When Martin Geijer decided to bottle the Swedish mulled wine his father made every Christmas, he didn't realize he'd be inventing a new drink.
Scaling up home-sized batches of glögg into a retail product turned out to be more challenging than Geijer expected. He met Lance Winters of St. George Spirits while researching permits, and recruited the Alameda distiller to make the glögg for him.
In the process, Geijer Glögg ($30 for 750 ml at K&L Wines or the Jug Shop) turned into a liqueur. Now the cardamom, cinnamon, ginger, cloves, almonds and bitter orange in his great-grandmother's recipe are infused into neutral spirits instead of red wine, and lightly sweetened.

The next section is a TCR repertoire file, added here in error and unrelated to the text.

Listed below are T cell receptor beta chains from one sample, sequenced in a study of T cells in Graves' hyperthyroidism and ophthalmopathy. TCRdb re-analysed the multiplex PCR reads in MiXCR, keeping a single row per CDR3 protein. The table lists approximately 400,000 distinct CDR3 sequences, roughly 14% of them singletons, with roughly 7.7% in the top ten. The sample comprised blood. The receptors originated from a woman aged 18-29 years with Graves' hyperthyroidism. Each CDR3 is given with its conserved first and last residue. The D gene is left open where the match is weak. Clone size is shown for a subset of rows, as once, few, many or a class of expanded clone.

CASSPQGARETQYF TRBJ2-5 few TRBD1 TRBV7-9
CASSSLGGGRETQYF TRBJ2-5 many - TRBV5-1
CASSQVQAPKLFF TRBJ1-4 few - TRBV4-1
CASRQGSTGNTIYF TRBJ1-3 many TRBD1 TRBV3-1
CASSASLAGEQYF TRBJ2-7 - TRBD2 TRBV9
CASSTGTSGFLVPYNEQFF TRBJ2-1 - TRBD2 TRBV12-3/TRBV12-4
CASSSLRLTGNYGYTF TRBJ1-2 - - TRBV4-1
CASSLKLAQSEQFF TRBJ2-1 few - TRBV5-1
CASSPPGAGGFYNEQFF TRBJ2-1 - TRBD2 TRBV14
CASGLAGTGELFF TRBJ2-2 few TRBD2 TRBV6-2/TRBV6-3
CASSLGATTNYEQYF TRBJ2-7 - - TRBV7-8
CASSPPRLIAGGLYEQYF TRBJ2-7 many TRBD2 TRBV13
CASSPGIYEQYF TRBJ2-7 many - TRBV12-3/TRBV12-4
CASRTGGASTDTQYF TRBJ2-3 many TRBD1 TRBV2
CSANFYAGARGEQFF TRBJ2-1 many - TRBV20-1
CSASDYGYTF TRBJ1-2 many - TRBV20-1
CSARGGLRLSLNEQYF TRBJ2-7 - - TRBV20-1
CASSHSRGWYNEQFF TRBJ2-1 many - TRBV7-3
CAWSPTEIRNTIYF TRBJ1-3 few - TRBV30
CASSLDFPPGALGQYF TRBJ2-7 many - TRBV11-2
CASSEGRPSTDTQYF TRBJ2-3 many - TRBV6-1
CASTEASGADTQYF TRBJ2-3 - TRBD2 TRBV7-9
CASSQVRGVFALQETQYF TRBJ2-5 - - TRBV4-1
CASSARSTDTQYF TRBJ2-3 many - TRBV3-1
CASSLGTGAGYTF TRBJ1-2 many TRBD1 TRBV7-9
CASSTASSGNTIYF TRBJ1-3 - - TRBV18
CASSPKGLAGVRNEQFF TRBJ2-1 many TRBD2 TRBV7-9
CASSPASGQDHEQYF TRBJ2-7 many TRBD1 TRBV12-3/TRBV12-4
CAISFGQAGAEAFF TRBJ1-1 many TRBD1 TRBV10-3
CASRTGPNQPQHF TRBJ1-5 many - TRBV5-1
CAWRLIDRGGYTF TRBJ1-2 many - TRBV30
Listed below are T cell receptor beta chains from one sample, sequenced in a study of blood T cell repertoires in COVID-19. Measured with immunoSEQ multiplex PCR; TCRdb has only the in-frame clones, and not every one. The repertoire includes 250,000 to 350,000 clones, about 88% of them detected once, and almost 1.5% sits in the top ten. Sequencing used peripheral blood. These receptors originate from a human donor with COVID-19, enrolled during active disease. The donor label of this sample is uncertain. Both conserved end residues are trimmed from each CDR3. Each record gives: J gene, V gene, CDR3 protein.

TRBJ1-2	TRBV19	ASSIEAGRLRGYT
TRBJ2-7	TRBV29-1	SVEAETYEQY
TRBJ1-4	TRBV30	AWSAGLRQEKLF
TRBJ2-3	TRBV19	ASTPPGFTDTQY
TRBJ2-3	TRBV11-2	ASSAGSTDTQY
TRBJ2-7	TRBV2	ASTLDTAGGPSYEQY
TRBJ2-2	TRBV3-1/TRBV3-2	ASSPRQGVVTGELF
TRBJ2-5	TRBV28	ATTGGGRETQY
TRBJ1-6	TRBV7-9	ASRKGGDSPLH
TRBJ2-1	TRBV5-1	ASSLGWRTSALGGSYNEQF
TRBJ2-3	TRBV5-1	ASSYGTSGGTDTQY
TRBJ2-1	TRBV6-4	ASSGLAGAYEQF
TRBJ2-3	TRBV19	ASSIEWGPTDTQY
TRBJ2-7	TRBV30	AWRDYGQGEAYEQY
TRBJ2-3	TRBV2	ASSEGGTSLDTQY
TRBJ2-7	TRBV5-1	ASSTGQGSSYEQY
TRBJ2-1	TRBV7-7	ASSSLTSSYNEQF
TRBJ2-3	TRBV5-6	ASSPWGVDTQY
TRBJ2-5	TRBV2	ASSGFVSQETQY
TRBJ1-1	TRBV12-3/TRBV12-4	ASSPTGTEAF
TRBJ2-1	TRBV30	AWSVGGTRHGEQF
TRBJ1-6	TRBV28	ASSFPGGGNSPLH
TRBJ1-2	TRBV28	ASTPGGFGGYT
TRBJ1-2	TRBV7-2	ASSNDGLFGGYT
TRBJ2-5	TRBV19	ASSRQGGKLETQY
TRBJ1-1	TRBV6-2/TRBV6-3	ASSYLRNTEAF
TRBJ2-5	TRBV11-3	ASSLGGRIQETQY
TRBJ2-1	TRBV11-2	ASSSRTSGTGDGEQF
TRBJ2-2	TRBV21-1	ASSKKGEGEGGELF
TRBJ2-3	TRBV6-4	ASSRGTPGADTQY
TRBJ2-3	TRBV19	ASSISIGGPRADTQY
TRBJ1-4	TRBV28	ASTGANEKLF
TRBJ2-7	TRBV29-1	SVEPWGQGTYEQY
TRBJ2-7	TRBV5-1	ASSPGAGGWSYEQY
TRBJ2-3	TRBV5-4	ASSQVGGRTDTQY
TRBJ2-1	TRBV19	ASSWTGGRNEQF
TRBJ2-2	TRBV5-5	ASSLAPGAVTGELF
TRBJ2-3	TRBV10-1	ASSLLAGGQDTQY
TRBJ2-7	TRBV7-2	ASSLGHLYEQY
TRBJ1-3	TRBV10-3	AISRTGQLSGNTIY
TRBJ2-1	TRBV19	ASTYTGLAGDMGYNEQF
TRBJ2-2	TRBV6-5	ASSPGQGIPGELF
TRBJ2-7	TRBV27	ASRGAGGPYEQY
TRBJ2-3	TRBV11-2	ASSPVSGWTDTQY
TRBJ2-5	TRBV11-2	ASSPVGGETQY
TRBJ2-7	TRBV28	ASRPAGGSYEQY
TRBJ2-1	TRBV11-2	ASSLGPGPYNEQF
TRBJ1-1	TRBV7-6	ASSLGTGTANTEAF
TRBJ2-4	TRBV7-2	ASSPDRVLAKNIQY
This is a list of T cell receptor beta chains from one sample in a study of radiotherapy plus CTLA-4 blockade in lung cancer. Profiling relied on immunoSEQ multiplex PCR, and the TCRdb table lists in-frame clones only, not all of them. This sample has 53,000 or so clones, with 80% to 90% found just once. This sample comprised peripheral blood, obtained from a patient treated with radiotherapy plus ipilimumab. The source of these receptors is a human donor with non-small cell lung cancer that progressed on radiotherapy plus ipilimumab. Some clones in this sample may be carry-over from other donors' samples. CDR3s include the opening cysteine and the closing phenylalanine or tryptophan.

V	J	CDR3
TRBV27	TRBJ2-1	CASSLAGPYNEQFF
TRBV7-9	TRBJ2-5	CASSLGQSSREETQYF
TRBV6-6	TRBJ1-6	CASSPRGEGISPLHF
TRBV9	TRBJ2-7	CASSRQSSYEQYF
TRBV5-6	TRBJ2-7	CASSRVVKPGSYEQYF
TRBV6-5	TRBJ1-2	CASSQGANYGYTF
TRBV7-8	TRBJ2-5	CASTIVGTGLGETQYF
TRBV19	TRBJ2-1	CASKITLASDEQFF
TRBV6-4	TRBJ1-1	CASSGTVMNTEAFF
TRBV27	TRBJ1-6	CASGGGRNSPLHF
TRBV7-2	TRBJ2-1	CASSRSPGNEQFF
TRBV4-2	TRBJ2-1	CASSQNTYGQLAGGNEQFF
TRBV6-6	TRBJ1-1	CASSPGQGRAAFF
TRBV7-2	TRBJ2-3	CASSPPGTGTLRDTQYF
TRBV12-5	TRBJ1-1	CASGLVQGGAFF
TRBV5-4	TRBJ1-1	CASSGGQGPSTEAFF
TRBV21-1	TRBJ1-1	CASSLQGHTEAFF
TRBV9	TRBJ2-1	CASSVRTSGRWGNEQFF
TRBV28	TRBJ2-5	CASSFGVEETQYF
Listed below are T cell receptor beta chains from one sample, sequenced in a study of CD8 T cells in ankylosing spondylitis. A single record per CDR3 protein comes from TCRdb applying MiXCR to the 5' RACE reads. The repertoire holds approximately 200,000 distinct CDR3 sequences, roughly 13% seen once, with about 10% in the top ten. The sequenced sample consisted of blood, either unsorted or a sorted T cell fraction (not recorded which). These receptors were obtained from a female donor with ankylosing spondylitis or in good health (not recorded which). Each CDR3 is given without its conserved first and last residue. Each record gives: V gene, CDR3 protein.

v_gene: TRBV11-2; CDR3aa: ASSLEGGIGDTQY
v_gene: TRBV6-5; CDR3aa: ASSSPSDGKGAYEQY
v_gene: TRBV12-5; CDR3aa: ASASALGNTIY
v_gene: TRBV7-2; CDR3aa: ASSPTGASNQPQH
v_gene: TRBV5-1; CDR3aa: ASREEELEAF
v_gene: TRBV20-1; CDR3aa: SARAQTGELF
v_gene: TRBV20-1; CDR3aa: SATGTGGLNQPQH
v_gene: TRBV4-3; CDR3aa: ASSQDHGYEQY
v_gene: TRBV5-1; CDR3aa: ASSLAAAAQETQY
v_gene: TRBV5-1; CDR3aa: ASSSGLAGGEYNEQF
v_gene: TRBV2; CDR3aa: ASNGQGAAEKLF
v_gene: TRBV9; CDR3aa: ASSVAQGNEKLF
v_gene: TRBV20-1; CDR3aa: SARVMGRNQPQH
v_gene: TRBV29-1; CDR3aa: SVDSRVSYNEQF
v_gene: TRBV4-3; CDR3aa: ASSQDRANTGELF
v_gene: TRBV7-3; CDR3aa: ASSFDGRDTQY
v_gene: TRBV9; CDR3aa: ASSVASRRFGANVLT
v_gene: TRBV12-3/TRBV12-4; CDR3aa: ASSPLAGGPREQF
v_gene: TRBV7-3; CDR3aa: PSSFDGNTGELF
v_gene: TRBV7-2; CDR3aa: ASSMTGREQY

Working with St. George changed how Geijer drinks his glögg. "Much to our own surprise, glögg liqueur pairs beautifully with bourbon, gin and rum," he says. He's even come up with glöggy cocktail recipes.
But it's just as good the traditional way. At 20 percent alcohol, the liqueur has the same potency as soju, which means you can warm it straight out of the bottle.
Just as with mulled wine, the fog of spices and citrus fruits emanating from the stove seem to thaw you out before the glögg hits your glass.
Instant holiday cheer.
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